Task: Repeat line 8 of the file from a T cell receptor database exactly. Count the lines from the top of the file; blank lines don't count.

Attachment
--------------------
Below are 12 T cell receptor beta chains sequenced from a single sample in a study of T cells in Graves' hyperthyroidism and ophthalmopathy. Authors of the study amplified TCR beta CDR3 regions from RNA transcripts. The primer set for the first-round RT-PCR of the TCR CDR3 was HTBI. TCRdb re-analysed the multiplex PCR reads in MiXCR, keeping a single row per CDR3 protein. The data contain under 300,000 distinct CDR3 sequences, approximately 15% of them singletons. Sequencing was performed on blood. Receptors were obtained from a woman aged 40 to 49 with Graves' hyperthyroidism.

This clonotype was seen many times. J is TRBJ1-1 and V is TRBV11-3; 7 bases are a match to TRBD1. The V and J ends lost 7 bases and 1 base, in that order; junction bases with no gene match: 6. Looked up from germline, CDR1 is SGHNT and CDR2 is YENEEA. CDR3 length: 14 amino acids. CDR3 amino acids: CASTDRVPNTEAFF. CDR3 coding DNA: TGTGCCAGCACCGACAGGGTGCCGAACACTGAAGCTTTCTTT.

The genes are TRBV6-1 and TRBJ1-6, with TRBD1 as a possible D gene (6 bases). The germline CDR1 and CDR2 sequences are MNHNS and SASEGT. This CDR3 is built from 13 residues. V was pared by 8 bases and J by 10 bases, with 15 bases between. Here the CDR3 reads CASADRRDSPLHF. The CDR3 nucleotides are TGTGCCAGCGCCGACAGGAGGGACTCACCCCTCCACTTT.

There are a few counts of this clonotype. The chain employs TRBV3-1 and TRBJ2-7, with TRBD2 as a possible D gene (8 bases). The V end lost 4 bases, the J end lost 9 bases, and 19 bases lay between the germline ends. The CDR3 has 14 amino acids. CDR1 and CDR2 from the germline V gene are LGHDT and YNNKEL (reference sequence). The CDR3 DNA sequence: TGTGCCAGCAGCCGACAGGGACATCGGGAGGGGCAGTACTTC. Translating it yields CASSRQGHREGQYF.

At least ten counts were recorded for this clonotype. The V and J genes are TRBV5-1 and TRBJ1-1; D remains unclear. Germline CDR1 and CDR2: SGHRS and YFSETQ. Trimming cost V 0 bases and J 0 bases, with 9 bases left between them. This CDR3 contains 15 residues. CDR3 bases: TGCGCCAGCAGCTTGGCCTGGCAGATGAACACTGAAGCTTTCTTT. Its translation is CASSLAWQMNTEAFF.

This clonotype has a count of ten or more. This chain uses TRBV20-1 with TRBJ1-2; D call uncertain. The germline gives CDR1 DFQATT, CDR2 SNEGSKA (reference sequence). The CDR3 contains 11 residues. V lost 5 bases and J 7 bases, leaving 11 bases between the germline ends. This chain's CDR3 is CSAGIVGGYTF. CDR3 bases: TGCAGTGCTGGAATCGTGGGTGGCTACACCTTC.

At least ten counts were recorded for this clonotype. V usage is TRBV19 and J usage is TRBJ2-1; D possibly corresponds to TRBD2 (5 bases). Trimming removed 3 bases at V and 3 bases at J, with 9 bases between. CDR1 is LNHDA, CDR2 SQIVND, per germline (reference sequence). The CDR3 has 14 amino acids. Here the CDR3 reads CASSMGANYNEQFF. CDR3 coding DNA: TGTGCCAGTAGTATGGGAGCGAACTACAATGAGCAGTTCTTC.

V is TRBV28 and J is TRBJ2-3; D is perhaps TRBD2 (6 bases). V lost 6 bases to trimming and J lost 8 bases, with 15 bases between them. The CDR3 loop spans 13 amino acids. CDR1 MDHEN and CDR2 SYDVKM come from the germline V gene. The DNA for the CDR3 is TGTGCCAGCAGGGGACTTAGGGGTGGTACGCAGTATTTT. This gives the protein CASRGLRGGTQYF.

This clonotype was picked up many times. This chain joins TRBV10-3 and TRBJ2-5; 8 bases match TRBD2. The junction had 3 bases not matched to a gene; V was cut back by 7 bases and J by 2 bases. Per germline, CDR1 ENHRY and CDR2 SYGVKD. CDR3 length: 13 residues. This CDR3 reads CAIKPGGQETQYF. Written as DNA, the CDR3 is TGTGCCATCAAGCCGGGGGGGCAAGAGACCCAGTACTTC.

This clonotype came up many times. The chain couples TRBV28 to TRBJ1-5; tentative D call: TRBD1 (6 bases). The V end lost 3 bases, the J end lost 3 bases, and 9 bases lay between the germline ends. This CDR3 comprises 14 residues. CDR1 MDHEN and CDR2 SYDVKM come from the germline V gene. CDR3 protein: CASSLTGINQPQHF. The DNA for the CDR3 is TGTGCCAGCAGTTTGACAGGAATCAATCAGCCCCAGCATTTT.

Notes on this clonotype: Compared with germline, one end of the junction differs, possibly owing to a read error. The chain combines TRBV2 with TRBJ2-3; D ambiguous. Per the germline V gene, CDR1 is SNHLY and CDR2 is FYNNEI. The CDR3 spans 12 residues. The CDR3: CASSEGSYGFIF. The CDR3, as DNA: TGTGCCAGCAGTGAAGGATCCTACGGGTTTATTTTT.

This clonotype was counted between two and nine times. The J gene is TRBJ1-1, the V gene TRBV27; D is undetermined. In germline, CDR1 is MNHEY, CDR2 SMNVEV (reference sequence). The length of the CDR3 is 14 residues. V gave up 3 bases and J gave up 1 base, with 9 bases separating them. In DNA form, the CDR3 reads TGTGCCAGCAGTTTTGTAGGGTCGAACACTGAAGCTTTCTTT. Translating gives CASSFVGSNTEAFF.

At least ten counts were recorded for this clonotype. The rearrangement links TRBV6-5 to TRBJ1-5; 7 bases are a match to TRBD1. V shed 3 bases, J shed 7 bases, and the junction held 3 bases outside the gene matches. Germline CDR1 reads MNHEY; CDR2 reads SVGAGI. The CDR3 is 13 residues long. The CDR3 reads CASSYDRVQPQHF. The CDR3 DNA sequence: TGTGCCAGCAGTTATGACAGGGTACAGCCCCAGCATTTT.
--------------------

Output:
V is TRBV28 and J is TRBJ2-3; D is perhaps TRBD2 (6 bases). V lost 6 bases to trimming and J lost 8 bases, with 15 bases between them. The CDR3 loop spans 13 amino acids. CDR1 MDHEN and CDR2 SYDVKM come from the germline V gene. The DNA for the CDR3 is TGTGCCAGCAGGGGACTTAGGGGTGGTACGCAGTATTTT. This gives the protein CASRGLRGGTQYF.